PhotoConsumer advocates are livid in their denunciation of a report by the U.S. Treasury Department that recommends dismantling the Consumer Financial Protection Bureau (CFPB) and rolling back many of the regulations imposed on the financial services industry in the Dodd-Frank Act of 2010.

"Dodd-Frank significantly changed the federal financial regulatory landscape, imposed new requirements on a broad array of U.S. financial institutions, prescribed more than 390 agency rulemaking requirements, and mandated 67 studies by various federal entities. The net result of Dodd-Frank has been the largest and most complex increase in financial regulation in modern times," the report asserts

Treasury Secretary Steven T. Mnuchin said his goal is to reduce unnecessary regulations.

“We are focused on encouraging a market environment where consumers have more choices, access to capital and safe loan products – while ensuring taxpayer-funded bailouts are truly a thing of the past,” Mnuchin said as he released the report yesterday.

"Most ominous sign yet"

“This is the most ominous sign yet that Republicans will stop at nothing in their quest to eliminate important protections from Wall Street fraud and recklessness put in place after the 2008 economic collapse," said Karl Frisch, executive director of Allied Progress, a liberal advocacy group. "Mnuchin would give Wall Street free reign to gamble with our economy while gutting the Consumer Bureau and leaving hard-working families nearly defenseless against predatory financial institutions."

Mnuchin said the recommendations are intended to relieve banks, mortgage lenders, and others from the supposedly oppressive regulations that business interests say have stifled the economy. 

“Properly structuring regulation of the U.S. financial system is critical to achieve the administration’s goal of sustained economic growth and to create opportunities for all Americans to benefit from a stronger economy,” said Mnuchin.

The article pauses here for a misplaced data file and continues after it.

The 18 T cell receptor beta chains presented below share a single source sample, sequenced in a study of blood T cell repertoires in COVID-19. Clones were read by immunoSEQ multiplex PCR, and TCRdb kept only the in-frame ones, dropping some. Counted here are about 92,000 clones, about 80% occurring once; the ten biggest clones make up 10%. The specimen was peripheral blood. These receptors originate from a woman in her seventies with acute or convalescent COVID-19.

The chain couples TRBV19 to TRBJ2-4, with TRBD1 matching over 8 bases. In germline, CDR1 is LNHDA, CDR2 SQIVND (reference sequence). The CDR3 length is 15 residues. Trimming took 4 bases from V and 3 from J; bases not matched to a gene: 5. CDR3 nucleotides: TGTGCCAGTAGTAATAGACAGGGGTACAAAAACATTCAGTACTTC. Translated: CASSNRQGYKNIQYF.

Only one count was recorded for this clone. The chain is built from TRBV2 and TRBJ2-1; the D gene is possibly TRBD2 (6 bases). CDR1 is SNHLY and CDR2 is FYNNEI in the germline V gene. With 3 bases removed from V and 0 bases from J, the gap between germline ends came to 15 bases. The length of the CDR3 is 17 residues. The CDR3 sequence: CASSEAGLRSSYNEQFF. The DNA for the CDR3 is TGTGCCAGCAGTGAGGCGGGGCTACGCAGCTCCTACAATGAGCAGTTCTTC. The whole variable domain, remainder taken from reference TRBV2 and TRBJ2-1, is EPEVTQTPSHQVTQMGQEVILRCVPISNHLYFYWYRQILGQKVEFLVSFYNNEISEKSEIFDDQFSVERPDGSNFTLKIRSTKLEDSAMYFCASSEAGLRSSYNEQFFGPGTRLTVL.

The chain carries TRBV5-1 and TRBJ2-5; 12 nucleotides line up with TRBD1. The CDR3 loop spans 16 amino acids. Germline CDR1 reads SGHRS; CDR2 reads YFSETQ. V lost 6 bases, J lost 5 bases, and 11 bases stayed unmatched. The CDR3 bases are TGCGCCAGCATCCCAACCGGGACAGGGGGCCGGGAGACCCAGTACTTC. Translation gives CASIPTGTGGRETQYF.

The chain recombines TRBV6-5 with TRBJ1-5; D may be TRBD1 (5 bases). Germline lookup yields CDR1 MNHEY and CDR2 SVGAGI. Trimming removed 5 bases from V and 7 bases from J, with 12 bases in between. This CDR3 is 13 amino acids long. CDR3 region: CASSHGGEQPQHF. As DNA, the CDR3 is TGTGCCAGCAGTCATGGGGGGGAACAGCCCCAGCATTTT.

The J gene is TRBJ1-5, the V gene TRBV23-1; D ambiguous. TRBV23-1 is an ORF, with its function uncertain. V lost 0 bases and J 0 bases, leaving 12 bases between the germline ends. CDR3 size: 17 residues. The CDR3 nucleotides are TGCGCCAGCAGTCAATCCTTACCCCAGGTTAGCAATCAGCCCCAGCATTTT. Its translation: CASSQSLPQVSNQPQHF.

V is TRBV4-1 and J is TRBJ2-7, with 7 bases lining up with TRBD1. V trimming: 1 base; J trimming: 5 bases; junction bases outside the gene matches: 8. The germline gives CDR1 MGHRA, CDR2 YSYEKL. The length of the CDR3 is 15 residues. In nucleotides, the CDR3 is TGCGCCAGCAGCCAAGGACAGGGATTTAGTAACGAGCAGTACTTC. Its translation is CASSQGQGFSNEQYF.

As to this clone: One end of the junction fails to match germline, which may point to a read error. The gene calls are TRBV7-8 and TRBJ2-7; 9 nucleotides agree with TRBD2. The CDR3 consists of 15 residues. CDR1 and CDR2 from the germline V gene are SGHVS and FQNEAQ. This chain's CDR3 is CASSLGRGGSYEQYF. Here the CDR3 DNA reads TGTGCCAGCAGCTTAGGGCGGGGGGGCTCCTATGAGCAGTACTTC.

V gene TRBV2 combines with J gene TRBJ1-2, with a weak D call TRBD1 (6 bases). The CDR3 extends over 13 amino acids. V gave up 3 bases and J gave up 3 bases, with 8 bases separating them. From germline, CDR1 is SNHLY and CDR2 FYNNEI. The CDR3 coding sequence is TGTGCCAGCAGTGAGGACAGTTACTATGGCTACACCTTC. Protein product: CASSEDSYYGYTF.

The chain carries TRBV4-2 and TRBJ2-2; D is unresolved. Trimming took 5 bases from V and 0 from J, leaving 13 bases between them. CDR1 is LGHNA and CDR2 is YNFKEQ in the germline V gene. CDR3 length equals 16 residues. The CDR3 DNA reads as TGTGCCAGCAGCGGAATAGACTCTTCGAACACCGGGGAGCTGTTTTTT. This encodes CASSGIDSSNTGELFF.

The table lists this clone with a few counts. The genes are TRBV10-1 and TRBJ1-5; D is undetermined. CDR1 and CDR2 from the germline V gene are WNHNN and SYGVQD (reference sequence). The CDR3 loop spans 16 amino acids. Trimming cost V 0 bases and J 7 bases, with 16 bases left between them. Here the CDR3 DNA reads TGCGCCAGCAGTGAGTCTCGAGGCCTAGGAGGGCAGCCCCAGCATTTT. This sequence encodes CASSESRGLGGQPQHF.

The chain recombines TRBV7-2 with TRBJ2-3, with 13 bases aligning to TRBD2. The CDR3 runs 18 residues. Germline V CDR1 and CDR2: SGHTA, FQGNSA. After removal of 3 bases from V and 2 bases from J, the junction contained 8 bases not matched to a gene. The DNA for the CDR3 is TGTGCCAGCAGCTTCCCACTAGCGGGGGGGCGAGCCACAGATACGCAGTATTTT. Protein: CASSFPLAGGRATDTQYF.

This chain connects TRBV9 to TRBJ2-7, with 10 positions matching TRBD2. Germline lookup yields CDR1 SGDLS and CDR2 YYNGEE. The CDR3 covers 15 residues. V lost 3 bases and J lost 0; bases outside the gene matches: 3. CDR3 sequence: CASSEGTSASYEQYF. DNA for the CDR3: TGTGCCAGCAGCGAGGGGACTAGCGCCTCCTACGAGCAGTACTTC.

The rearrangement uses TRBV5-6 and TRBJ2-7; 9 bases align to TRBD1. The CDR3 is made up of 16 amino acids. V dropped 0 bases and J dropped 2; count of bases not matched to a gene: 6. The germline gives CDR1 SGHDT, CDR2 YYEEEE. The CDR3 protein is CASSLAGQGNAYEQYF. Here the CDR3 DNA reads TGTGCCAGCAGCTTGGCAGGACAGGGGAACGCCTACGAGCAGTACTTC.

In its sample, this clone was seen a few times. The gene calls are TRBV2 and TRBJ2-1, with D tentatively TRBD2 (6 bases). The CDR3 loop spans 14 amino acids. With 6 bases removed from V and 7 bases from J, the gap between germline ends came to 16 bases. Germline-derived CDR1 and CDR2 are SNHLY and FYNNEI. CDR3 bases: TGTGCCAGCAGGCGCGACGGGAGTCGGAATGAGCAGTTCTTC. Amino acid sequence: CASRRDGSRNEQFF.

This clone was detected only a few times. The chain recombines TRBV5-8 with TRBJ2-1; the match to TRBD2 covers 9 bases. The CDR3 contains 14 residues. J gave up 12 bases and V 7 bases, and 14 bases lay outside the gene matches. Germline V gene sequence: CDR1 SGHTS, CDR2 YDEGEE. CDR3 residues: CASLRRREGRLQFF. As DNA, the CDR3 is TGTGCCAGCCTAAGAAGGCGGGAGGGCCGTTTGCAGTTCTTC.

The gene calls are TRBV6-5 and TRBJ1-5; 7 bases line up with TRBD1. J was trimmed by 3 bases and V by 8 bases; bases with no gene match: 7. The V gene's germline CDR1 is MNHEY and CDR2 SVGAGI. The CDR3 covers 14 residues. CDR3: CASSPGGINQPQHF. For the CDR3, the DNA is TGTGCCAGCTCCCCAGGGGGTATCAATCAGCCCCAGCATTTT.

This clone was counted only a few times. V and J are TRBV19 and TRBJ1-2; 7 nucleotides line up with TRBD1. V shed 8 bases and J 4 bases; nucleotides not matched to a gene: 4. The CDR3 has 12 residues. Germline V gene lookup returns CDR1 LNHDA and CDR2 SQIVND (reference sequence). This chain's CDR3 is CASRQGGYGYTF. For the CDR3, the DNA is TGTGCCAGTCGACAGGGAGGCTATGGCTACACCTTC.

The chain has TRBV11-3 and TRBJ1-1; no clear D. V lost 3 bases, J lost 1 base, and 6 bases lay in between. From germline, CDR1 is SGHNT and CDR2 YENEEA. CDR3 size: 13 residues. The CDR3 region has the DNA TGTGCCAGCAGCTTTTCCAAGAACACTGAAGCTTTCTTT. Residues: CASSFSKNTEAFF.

Mnuchin said that over a four-month series of meetings with stakeholders, Treasury officials got "a very clear picture of redundancy, fragmentation, and inefficiency in our regulatory framework."

The report echoes many of the provisions of the Financial CHOICE Act, already passed by the House, but asserts that many of the recommendations can be made through regulatory changes and executive actions without waiting for Congressional action.

"Reasonable safeguards"

But Yana Miles of the Center for Responsible Lending said the provisions Mnuchin calls overly restrictive were enacted in response to the financial meltdown of 2008, which many blamed on recklessness by the financial services industry.

“The Dodd-Frank law established reasonable safeguards against dangerous financial practices, such as protection from toxic mortgage loans, and established a consumer agency that serves as our nation’s watch dog on Wall Street," Miles said.

"Since its establishment, the CFPB has returned nearly $12 billion in relief to more than 29 million people who’ve suffered at the hands of big banks like Wells Fargo, for-profit colleges like ITT Tech, car-title and payday lenders, credit card companies, and other financial institutions. Any attempt to roll back these measures, as the Treasury Department suggests, would be a disservice to working families," Miles said in an email.

"The Treasury’s comments and recommendations is a warning sign of a return to those dark days.” 

The report is expected to be used by the Trump Administration as the blueprint for a series of executive orders, although no firm timetable has been made public.


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